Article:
Good Times: Getting Your Wisdom Teeth Yanked Out Away From Home

Awesome image from


I have evil, appalling wisdom teeth, the kind that come in at all the wrong angles.

Or rather, I had evil, appalling wisdom teeth. Over the past decade, they have been slowly but surely yanked out across three different continents.

The last one, the bizarrely long one on my top-right side that made closing my jaw completely kinda impossible, was pulled out this afternoon by the former dentist-to-the-Chinese-Military, Dr Bee. You can call him Tony. He can be found in the awesome Kowa dental clinic in the Jinmao Tower in Pudong.

So far I’ve had two dentists in Shanghai (both at Kowa) and neither have been much into painkillers, aside from basic local numbing when absolutely necessary.

When I had my first wisdom tooth extracted in Canada, way back in 2001, my face swelled up rather unattractively afterwards from an awkwardly brutal yanking, and I was put on a diet of antibiotics and pain killers for two weeks. The extraction cost me $300 and a lot of pain. A week before Christmas. Just as I was about to fly to London. Good times.

My second one was taken out by the mother of one of my flat-mate’s kindergarten students in Kayseri, in Central Turkey for 20,000,000TL (about $15). That one left me with a very short round of potent antibiotics (a strength not even legal in Canada, apparently) and a couple Tylenol equivalents. I ached a little but it passed quickly. I was eating pizza by that evening. Carefully.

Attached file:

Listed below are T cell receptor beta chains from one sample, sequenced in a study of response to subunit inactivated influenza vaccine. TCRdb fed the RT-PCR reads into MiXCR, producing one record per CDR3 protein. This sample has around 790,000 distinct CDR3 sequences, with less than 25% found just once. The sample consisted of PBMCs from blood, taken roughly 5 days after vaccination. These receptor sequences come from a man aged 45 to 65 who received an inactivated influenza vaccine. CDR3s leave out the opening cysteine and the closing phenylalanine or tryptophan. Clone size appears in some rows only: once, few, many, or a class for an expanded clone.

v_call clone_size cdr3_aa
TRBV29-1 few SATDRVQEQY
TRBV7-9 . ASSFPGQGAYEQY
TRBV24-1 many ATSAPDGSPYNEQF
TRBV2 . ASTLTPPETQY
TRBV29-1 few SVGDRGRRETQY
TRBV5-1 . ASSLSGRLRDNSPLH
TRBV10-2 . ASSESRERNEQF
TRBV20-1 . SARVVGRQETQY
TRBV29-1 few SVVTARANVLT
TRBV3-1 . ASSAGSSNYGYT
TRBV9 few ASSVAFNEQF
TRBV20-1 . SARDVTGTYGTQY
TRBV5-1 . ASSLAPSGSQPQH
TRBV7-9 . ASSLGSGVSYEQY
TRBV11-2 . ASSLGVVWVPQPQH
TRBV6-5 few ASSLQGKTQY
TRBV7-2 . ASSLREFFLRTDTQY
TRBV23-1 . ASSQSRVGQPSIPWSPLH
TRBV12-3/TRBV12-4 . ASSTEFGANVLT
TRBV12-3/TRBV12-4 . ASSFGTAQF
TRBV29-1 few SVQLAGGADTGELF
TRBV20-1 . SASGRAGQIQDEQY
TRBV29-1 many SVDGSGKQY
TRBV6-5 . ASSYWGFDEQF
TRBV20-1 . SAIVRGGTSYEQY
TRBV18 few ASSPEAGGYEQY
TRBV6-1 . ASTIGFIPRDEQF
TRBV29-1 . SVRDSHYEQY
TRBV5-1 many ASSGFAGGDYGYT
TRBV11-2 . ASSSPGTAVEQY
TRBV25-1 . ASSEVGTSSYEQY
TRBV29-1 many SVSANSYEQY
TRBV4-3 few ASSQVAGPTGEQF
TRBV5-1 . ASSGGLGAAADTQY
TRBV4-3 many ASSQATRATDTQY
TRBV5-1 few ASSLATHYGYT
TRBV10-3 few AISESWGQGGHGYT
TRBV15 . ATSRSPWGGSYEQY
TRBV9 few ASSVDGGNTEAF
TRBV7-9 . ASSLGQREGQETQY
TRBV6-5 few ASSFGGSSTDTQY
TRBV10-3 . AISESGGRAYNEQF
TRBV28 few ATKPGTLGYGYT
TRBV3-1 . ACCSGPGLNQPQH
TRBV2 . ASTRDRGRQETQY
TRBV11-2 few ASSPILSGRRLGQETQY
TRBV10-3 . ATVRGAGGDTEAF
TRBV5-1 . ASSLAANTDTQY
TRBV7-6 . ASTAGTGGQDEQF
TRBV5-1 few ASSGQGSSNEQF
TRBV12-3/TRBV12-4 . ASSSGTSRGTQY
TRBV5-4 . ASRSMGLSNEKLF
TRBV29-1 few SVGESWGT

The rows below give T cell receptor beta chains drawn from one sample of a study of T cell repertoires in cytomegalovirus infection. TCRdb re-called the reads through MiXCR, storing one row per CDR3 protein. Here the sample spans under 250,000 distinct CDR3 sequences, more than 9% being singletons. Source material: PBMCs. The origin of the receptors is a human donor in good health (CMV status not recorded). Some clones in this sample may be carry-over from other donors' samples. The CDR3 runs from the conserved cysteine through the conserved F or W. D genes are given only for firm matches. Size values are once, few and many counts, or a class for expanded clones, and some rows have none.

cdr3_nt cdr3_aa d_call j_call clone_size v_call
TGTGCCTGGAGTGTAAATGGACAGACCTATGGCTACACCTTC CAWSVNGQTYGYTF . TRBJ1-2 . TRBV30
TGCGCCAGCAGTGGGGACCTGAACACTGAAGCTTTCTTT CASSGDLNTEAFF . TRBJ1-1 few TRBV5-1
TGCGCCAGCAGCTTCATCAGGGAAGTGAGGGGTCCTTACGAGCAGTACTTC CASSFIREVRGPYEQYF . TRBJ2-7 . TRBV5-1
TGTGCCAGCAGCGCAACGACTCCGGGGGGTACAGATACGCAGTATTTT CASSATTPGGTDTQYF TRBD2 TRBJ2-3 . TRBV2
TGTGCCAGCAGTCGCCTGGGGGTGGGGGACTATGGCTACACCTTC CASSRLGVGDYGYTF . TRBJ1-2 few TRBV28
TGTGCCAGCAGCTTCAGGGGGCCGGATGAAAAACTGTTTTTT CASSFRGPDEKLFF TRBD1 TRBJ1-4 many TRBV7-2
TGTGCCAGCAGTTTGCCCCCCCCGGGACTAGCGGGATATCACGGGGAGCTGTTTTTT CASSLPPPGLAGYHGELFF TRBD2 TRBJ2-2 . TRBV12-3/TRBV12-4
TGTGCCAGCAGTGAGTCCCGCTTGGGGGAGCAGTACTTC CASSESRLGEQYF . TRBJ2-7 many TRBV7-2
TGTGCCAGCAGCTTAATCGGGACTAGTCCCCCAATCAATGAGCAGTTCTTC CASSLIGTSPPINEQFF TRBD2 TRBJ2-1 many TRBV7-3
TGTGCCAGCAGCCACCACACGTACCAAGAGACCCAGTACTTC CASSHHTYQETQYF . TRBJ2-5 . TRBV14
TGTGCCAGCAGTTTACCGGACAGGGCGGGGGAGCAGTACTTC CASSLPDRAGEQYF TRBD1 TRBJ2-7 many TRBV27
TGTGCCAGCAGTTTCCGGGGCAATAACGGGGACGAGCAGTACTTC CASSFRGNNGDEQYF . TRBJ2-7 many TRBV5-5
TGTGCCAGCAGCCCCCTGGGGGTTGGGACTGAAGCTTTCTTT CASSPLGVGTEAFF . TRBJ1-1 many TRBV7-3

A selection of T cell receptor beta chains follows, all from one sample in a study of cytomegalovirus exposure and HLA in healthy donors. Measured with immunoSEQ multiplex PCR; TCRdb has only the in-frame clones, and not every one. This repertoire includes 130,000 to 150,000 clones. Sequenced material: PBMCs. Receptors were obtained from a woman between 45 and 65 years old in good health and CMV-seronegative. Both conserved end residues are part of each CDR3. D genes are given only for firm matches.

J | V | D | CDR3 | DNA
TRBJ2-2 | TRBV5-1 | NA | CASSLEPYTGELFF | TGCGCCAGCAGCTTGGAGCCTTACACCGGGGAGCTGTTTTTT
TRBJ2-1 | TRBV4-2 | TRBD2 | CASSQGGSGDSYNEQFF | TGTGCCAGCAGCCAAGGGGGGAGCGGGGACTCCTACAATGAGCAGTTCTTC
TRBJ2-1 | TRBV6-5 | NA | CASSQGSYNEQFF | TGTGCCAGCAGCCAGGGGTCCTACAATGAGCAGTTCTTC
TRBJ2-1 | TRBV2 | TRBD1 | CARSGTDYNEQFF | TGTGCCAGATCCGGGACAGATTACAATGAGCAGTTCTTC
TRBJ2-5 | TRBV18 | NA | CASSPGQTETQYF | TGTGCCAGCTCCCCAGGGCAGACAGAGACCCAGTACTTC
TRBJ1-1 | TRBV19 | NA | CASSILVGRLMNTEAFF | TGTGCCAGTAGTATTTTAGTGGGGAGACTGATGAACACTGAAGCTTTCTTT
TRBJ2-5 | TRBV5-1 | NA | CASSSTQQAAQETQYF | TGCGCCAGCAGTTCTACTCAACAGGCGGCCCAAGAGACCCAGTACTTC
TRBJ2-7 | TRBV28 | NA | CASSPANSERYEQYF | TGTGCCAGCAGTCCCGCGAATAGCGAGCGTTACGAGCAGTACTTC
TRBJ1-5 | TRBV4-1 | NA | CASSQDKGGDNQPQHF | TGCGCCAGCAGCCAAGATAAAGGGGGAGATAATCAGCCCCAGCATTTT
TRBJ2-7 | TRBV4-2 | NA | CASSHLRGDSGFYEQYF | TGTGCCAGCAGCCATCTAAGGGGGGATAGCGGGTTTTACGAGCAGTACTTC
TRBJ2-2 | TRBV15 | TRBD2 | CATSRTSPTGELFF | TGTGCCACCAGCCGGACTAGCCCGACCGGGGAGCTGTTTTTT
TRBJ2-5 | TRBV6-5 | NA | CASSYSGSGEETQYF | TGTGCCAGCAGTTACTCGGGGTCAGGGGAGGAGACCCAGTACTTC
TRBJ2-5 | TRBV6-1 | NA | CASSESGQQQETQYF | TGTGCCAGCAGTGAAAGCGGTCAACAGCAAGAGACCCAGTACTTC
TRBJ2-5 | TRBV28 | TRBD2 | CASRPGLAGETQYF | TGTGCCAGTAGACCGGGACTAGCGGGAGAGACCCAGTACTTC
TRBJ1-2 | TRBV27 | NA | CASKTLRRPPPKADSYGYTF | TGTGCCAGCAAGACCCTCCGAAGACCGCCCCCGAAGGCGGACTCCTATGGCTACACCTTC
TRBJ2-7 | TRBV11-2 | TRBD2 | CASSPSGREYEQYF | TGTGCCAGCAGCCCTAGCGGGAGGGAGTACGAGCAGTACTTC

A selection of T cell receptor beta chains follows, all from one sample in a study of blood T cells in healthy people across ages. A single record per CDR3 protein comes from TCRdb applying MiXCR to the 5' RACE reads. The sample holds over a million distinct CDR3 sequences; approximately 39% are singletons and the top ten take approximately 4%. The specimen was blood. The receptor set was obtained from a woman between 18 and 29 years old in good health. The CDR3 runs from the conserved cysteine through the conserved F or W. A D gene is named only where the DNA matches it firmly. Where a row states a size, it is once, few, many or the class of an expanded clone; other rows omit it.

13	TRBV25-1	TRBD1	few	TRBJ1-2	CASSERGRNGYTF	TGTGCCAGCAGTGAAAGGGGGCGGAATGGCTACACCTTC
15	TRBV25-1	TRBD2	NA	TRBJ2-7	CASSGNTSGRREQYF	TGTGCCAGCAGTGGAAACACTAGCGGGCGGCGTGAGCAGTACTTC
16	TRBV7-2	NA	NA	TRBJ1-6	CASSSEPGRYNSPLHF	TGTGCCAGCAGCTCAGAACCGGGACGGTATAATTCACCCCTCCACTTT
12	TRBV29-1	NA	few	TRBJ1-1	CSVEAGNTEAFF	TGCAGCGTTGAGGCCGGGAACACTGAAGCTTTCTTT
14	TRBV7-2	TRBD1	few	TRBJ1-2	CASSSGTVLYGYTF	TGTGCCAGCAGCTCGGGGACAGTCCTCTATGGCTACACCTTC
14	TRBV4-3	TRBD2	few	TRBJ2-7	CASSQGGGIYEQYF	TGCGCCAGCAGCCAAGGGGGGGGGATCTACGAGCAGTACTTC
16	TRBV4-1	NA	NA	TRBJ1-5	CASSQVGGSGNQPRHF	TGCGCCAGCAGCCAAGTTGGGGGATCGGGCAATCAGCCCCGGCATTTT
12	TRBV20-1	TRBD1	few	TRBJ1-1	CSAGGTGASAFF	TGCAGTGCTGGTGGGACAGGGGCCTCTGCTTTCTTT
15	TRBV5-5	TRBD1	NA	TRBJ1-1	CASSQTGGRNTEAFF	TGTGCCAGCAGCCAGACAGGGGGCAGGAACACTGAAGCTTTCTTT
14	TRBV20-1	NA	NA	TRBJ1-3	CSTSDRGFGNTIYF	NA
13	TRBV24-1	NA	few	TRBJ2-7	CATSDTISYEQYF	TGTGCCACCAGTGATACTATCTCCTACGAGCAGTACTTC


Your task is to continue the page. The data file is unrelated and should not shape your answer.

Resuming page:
But Shanghai, oh, Shanghai! I suppose you’re expecting me to channel my qi and gird my loins and endure the struggle of dentistry. And you’re right. Chinese dentists– or at least the two I’ve known intimately in a toothful way– are so delicate and careful and deliberate that I’ve had no pain, no bleeding, no swelling, no need for any pharmaceuticals whatsoever. Doug keeps asking me after every visit, “So, did they give you pain killers?” and each time I shake my head. This is, apparently, anathema to the North American dentistry experience. You go in to get bone ripped brutally from bone and you bloody well expect some relief. Dr. Bee just told me to relax and drink warm water. I’ll be fine. Don’t work too much at a desk, stretch, don’t talk much for a day or so. Don’t spit. I’ll be fine. The total came to only 380 yuan, or about $58CDN. And Kowa is a slightly posh multi-lingual clinic aimed at expats with insurance (which I’m not).

Last week he drilled (drilled!!) a huge perfect hole in the side of my second molar (that had been cracked by my weirdly angled, super-long wisdom tooth and needed an inlay), cleaned it out with a very pointy stick, fitted a mold, and filled it with a temporary filling all without any needles or even a jolt of pain. This was a live tooth, people. There was a nerve in there. This week he fitted the inlay after grinding away the temporary filling and cleaning out his perfectly drilled round hole (I saw the photo on the screen– it was a perfectly drilled round hole!) with no needles, no pain, no accidental nerve jabs.  For 1/8th of what my mother paid for the same thing in Canada. The Chinese military lost a great dentist when he went to Kowa.

Shanghai, you may be killing my lungs slowly with your pollution and my body  with your melamine and pesticides and dyed oranges and whatnot but, oh my, you are good for my teeth.

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About MaryAnne

I live in Hanoi. I used to live in Shanghai (hence this blog's title) but I left in 2013. I tend to travel. I cook stuff. I read a lot. I try to scare myself silly with regularity. I write about it all. A lot.